While Blue Monday (today) serves as a useful reminder to employers, says Laura Benton, they would be better off taking steps to help their people with mental health all through the year, using emotional intelligence.

The third Monday of every January (today) is Blue Monday, supposedly the year’s saddest as New Year’s resolutions fall by the wayside and mental health suffers amid the dark evenings and stress at work.  

This year is no different as the pandemic continues to impact employees – from worries about job security and anxiety around personal health to concerns about older relatives, with mental health diagnoses skyrocketing.

So, while Blue Monday is as a useful reminder to employers to look at mental health, it does little to encourage putting in place long term strategies for a lasting impact. For that companies need to take into account how their people feel all year round, using emotional intelligence (EQ).

Invest in emotional intelligence 

Emotional intelligence is the ability to understand, process and manage emotions, both in within yourself and when it comes to the emotional management of others. The concept has five key tenets – self-awareness, emotional regulation, motivation, empathy and social skills. 

Consciously using these skills drastically impacts how effectively a business, and its managers, work with its people. With the pandemic completely overturning life as we know it, this has never been more important. Anyone can read up on emotional intelligence, but training these skills and translating them into day-to-day business use is a whole other story. 

Emotionally intelligent leaders foster loyalty because they treat their people as individuals; they understand them on a much deeper level, they are aware of their own development areas, and they never let their own emotions get the better of them. When employees feel like their needs are an important part of the business’ decision-making process, they feel valued, cared for and appreciated,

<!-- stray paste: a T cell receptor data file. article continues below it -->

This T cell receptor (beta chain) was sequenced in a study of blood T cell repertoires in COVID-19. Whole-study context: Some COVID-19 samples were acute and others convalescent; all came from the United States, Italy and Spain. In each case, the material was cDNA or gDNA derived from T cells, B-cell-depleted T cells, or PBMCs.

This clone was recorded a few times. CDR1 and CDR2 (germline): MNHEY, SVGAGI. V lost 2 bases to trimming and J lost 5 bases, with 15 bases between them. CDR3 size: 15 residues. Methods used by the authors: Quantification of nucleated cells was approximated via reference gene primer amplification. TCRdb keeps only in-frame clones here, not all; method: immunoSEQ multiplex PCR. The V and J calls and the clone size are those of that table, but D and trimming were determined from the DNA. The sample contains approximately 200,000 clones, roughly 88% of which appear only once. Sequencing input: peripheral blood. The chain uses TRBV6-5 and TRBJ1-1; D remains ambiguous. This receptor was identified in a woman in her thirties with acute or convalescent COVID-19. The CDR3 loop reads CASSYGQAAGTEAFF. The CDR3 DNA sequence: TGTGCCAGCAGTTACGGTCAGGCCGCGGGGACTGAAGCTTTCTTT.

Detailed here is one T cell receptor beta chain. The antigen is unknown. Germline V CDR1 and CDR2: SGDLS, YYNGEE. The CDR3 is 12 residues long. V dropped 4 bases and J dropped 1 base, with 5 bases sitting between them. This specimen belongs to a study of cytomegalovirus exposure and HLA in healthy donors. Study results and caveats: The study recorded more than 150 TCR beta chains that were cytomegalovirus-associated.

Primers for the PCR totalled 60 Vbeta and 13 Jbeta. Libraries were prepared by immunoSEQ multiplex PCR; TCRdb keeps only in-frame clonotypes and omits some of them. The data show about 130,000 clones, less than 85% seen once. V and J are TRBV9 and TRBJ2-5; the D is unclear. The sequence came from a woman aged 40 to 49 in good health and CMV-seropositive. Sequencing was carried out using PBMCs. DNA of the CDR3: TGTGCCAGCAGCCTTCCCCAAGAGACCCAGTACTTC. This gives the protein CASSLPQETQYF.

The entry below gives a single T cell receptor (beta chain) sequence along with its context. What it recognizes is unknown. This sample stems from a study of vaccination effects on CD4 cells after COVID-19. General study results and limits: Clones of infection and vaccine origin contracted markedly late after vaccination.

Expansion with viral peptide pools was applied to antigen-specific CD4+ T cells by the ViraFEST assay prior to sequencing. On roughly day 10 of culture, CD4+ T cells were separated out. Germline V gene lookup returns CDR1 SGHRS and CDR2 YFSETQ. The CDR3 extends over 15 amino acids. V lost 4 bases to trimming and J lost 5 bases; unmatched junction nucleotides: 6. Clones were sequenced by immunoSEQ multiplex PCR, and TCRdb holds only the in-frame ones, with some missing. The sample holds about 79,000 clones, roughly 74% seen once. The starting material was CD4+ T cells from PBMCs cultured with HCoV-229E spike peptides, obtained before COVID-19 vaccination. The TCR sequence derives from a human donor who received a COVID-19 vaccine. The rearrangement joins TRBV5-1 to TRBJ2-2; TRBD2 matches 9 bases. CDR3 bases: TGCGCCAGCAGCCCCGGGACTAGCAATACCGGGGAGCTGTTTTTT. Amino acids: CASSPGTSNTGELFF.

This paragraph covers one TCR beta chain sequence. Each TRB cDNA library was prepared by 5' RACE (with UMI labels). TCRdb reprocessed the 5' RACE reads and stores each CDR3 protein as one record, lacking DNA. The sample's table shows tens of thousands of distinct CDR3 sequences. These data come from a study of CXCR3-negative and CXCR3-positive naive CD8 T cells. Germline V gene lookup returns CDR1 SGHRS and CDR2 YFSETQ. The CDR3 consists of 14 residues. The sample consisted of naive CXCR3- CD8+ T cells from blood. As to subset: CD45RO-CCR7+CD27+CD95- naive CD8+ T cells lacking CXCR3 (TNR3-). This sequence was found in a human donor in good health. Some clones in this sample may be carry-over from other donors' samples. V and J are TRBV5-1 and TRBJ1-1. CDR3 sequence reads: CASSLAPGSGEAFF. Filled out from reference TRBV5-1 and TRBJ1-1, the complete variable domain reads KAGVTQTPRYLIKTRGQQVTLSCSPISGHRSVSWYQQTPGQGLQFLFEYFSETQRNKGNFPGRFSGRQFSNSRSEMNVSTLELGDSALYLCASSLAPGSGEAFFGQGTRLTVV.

That is not to say that firms need to shy away from making hard decisions. I don’t think any business in the last two years has been immune to having to make changes. Even in the “easier times”, a s business will still need to make tough decisions. Having EQ as a business isn’t about shying away from this, it’s about factoring in how people feel when making the decisions and how you actually deliver any change.  


Empathy is an undervalued resource

One of the core parts of EQ is empathy, which is the ability to see the world from someone else’s eyes. This means that news can be delivered to people in a way that is tailored to them as individuals, taking into account how they see and feel about things as well as how decisions relate to them personally. 

In the midst of ‘The Great Resignation’, it’s vital that employers champion this approach. According to the ONS, 791,000 people moved jobs between April and June 2021, roughly 2% of the workforce. That represents the second highest rate for more than a decade. If employers can push back against this tide by promoting greater emotional intelligence in the workplace, it will be hugely worthwhile –according to a study published by Oxford University’s Saïd Business School, it will make employees up to 13% more productive. For Reassured, we know that the basis of EQ is that people act based on how they feel – how a business’ people feel about it as an employer will be the difference between whether they stay or go.  

Without a doubt, loyalty and happiness breed a more stable, productive workforce that is likely to weather uncertainty more effectively.

Proper emotional intelligence can deliver all of these benefits and more, so putting it to the test can only be a good thing both for morale and profitability. Blue Monday is a good reminder for all businesses to put their staff’s mental wellbeing first, but employers should be careful to show they care all year round if they really want to feel the benefits.  


Laura Benton is COO of Reassured. She is an expert in emotional intelligence and regularly coaches others on the subject.